Alexandra Robbins

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Alexandra Robbins (born in 1976) is a journalist, lecturer, and author. Her books focus on young adults, education, and modern college life and its aspects that are often overlooked or ignored by college administrators.[citation needed] Three of her five books have been New York Times Best Sellers.

Biography[edit]

She graduated from Walt Whitman High School in Bethesda, Maryland in 1994, the school profiled in The Overachievers; and summa cum laude from Yale University in 1998. She was editor-in-chief of her high school newspaper, the Black & White.

She has also written for a variety of publications, including Vanity Fair, The New Yorker, The Atlantic Monthly, The Washington Post, USA Today, Cosmopolitan, and Salon.com. Robbins has appeared in the media, such as The Smart Woman Survival Guide, The O'Reilly Factor, 60 Minutes, The Oprah Winfrey Show, Coast To Coast AM, The Today Show, Paula Zahn Now, The View, The Colbert Report, CBS Early Show, and Anderson Cooper 360°, and networks including CNN, NPR, the BBC, MSNBC, CNBC, C-SPAN, and the History Channel.

Bush educational record[edit]

Along with author Jane Mayer, she broke the story about President Bush's unimpressive college grades and SATs in The New Yorker. The article got such media attention that reporters called to interview her and asked what her SAT scores were. She has not made her scores known publicly.[2][dead link] Robbins was a member of Scroll and Key,[1] one of Yale's secret societies, and has written a book, "Secrets of the Tomb", a social history of societies at Yale, featuring Skull and Bones. The book's 2002 release was timely given the membership of George W. Bush and George H. W. Bush in Bones, and then more so when John Kerry, another member, was the Democratic Party's 2004 presidential nominee.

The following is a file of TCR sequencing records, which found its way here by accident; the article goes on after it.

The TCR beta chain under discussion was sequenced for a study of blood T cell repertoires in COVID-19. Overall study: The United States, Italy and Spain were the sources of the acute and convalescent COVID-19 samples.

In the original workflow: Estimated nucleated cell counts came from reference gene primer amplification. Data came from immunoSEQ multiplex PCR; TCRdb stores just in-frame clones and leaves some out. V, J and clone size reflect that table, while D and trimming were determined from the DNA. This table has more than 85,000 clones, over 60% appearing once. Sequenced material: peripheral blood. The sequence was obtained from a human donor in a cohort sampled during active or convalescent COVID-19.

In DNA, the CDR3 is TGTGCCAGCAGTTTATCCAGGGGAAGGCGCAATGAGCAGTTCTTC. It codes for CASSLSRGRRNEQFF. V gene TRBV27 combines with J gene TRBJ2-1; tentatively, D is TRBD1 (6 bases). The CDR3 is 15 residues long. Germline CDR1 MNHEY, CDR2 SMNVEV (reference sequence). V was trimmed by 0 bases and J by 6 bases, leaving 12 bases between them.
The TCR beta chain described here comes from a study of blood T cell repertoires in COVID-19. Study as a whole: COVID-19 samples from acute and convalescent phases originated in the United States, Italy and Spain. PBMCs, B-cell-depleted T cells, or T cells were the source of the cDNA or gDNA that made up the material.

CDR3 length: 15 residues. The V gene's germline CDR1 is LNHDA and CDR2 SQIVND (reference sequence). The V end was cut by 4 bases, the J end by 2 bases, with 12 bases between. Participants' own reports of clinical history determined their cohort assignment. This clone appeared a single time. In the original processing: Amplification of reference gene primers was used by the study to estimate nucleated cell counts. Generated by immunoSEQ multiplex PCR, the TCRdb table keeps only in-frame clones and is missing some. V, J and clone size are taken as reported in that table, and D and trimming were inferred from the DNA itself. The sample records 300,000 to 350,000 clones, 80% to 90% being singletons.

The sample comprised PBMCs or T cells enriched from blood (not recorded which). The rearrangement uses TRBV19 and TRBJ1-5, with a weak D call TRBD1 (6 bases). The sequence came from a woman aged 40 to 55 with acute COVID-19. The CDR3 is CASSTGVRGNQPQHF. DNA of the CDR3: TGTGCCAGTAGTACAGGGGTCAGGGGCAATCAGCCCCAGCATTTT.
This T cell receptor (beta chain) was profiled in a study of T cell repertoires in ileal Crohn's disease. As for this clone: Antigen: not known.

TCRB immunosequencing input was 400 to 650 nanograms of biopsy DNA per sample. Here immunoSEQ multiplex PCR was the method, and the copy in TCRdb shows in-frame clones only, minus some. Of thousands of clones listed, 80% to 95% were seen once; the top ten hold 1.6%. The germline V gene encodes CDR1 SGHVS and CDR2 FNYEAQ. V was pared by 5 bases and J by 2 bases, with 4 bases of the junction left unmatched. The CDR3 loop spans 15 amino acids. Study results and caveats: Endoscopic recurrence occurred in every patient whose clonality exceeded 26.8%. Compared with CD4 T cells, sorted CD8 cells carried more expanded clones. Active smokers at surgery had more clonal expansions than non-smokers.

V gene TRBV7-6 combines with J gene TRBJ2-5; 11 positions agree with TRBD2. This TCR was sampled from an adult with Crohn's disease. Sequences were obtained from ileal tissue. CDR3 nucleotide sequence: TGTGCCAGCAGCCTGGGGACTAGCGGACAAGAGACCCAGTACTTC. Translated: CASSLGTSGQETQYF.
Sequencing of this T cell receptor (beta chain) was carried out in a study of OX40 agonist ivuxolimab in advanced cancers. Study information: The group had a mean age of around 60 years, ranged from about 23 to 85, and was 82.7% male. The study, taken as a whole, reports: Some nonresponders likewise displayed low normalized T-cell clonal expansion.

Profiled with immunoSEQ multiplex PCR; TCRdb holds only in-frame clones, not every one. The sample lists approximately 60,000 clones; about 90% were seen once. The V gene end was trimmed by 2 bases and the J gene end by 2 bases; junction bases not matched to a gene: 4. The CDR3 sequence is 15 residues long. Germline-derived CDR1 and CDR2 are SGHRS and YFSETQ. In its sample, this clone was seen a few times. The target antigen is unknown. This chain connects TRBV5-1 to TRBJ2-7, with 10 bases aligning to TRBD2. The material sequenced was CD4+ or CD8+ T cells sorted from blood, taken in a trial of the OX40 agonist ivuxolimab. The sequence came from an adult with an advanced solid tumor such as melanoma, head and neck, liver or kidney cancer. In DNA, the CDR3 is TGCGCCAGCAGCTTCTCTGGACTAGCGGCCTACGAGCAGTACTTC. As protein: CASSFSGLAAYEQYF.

Robbins was a guest on the satirical program The Colbert Report on August 9 of 2006, during which Colbert challenged claims Robbins makes in The Overachievers, citing some observations of Robbins' own experience, while she countered with observations about systemic problems resulting from a highly competitive system, the cheating that is endemic to competition and problems with standardized testing, arguing that the aforementioned conditions teach misplaced values. A video of this interview is available from Comedy Central.[2]

Books[edit]

References[edit]

General
  • Holmes, Anna (2000-04-17). [dead link] "How nosy political reporters measure up". Salon.com. Retrieved 2007-10-11. 

External links[edit]